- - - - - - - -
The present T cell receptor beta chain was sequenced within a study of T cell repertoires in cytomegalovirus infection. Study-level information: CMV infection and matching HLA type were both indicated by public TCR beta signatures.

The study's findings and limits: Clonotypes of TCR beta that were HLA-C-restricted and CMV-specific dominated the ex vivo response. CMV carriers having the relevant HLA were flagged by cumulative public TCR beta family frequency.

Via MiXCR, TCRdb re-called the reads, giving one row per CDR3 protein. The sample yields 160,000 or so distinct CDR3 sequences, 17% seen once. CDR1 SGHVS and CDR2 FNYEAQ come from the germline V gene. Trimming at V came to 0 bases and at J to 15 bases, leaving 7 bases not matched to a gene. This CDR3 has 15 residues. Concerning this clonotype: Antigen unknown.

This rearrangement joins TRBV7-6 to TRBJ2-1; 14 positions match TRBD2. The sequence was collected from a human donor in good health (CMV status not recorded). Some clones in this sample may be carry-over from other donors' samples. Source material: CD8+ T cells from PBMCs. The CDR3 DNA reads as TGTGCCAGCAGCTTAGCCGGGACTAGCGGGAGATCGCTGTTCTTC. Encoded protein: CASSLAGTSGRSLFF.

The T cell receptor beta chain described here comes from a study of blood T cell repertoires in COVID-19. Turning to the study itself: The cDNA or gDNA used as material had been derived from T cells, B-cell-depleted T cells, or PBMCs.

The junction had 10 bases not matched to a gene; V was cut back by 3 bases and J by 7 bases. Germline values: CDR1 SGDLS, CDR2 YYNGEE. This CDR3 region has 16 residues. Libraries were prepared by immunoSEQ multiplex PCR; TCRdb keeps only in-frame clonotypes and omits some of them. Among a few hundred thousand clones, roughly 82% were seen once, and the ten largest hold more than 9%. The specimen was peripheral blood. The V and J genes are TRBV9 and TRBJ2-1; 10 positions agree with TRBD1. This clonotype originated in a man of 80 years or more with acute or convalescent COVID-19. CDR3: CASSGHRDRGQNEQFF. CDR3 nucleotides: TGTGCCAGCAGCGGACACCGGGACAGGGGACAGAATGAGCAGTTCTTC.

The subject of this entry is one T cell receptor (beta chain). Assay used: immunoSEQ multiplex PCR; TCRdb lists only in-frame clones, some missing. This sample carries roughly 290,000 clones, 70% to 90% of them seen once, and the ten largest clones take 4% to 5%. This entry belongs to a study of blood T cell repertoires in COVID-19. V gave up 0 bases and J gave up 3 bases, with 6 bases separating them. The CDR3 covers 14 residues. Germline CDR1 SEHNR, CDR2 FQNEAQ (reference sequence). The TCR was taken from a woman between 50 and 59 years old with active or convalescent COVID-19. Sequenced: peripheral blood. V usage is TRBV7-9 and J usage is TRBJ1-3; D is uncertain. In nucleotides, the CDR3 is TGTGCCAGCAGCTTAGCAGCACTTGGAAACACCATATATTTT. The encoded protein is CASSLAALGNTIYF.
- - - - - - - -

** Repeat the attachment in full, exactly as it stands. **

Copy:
The present T cell receptor beta chain was sequenced within a study of T cell repertoires in cytomegalovirus infection. Study-level information: CMV infection and matching HLA type were both indicated by public TCR beta signatures.

The study's findings and limits: Clonotypes of TCR beta that were HLA-C-restricted and CMV-specific dominated the ex vivo response. CMV carriers having the relevant HLA were flagged by cumulative public TCR beta family frequency.

Via MiXCR, TCRdb re-called the reads, giving one row per CDR3 protein. The sample yields 160,000 or so distinct CDR3 sequences, 17% seen once. CDR1 SGHVS and CDR2 FNYEAQ come from the germline V gene. Trimming at V came to 0 bases and at J to 15 bases, leaving 7 bases not matched to a gene. This CDR3 has 15 residues. Concerning this clonotype: Antigen unknown.

This rearrangement joins TRBV7-6 to TRBJ2-1; 14 positions match TRBD2. The sequence was collected from a human donor in good health (CMV status not recorded). Some clones in this sample may be carry-over from other donors' samples. Source material: CD8+ T cells from PBMCs. The CDR3 DNA reads as TGTGCCAGCAGCTTAGCCGGGACTAGCGGGAGATCGCTGTTCTTC. Encoded protein: CASSLAGTSGRSLFF.

The T cell receptor beta chain described here comes from a study of blood T cell repertoires in COVID-19. Turning to the study itself: The cDNA or gDNA used as material had been derived from T cells, B-cell-depleted T cells, or PBMCs.

The junction had 10 bases not matched to a gene; V was cut back by 3 bases and J by 7 bases. Germline values: CDR1 SGDLS, CDR2 YYNGEE. This CDR3 region has 16 residues. Libraries were prepared by immunoSEQ multiplex PCR; TCRdb keeps only in-frame clonotypes and omits some of them. Among a few hundred thousand clones, roughly 82% were seen once, and the ten largest hold more than 9%. The specimen was peripheral blood. The V and J genes are TRBV9 and TRBJ2-1; 10 positions agree with TRBD1. This clonotype originated in a man of 80 years or more with acute or convalescent COVID-19. CDR3: CASSGHRDRGQNEQFF. CDR3 nucleotides: TGTGCCAGCAGCGGACACCGGGACAGGGGACAGAATGAGCAGTTCTTC.

The subject of this entry is one T cell receptor (beta chain). Assay used: immunoSEQ multiplex PCR; TCRdb lists only in-frame clones, some missing. This sample carries roughly 290,000 clones, 70% to 90% of them seen once, and the ten largest clones take 4% to 5%. This entry belongs to a study of blood T cell repertoires in COVID-19. V gave up 0 bases and J gave up 3 bases, with 6 bases separating them. The CDR3 covers 14 residues. Germline CDR1 SEHNR, CDR2 FQNEAQ (reference sequence). The TCR was taken from a woman between 50 and 59 years old with active or convalescent COVID-19. Sequenced: peripheral blood. V usage is TRBV7-9 and J usage is TRBJ1-3; D is uncertain. In nucleotides, the CDR3 is TGTGCCAGCAGCTTAGCAGCACTTGGAAACACCATATATTTT. The encoded protein is CASSLAALGNTIYF.